Business Case Analysis

Netlfix Memo.

1. Define Netflix’s competitive advantage. Why is Netflix so successful?

2.How would you recommend that Netflix overcome it’s challenges in the international market?

3.Conduct a SWOT analysis for Netflix, and provide strategic suggestions based on that analysis.

1000 words minimum

Equal wieght to all questions. Each question must be answered distinctly.

Netlfix PDF attached.



NETFLIX: INTERNATIONAL EXPANSION1 Won-Yong Oh and Duane Myer wrote this case solely to provide material for class discussion. The authors do not intend to illustrate either effective or ineffective handling of a managerial situation. The authors may have disguised certain names and other identifying information to protect confidentiality. This publication may not be transmitted, photocopied, digitized or otherwise reproduced in any form or by any means without the permission of the copyright holder. Reproduction of this material is not covered under authorization by any reproduction rights organization. To order copies or request permission to reproduce materials, contact Ivey Publishing, Ivey Business School, Western University, London, Ontario, Canada, N6G 0N1; (t) 519.661.3208; (e); Copyright © 2016, Richard Ivey School of Business Foundation Version: 2016-04-26

In October 2015, Netflix released its report on its third-quarter earnings. Although growth in the United States was weak, with profits dropping 50 per cent compared with the year before, the number of international subscribers was nonetheless increasing at a rapid pace. However, not all international subscribers were satisfied with Netflix’s service.2 Global expansion was strategically important for the company to offset the financial impact of its slow growth in the domestic market. Reed Hastings, the chief executive officer (CEO) of Netflix, stated that accelerating the company’s international expansion would put it on the right track and would offer resources for reinvestment in its service, as well as developing and licensing more content.3 However, U.S. operations still represented about two-thirds of Netflix’s revenues, and the company faced challenges ahead in its push to expand internationally. COMPANY OVERVIEW Netflix was a publicly traded company that offered subscription video streaming and online digital video disc (DVD) and Blu-ray Disc rental services, all for a flat fee of US$7.99 a month.4 By January 2016, the company had an estimated 74 million subscribers worldwide, ranging from its domestic market of the United States to markets as geographically diverse as South Korea and Poland. As of 2015, Netflix employed more than 3,500 full-time employees and reported revenues upwards of $6.78 billion (see Exhibit 1). Its plans for 2016 included further expansions targeting a worldwide market (barring selected countries with stringent regulatory restrictions).5 The company’s status as a dominant power in the Internet streaming services industry found its roots in relatively humble beginnings. Netflix was conceived as the solution to the common, but annoying, problem of overdue fees on video rentals. Founded in 1997 in California by current CEO Hastings and entrepreneur Marc Randolph, the idea for Netflix came about after Hastings faced a $40 late fee on a video he rented and forgot to return for six weeks.6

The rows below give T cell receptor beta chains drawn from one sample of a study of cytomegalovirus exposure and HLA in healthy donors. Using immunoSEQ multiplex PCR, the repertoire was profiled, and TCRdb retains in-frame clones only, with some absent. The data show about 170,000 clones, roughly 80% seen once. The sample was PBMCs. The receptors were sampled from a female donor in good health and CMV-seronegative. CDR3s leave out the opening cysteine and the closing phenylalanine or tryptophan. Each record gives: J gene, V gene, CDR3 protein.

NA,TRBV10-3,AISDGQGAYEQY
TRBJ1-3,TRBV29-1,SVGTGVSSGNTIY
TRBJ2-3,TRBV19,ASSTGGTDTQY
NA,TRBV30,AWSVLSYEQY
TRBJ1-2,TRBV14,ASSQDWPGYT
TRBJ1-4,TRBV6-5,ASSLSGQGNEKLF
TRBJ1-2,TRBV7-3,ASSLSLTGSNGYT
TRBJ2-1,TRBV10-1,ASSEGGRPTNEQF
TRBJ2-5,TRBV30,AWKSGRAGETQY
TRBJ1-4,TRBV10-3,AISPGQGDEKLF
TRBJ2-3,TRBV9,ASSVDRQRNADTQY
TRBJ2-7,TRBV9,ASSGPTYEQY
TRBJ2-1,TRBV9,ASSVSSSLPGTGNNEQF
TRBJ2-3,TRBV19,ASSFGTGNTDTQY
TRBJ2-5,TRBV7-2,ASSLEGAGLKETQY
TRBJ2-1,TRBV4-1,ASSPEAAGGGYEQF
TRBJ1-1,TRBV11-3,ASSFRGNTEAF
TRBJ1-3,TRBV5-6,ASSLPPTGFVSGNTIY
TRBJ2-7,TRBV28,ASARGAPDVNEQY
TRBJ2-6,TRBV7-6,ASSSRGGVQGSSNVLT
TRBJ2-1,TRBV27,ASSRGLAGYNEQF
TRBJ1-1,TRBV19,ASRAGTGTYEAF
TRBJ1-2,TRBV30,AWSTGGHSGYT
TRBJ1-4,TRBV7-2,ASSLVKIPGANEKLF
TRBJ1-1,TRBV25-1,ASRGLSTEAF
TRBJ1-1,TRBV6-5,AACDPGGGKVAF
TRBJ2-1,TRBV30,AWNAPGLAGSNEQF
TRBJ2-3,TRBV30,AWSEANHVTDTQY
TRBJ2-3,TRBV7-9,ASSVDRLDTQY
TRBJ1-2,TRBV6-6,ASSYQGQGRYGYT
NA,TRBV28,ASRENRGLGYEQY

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This document is authorized for use only by Patrick Vitale in BUS400-Spring2017 taught by Michael Roberto, Bryant University from January 2017 to July 2017.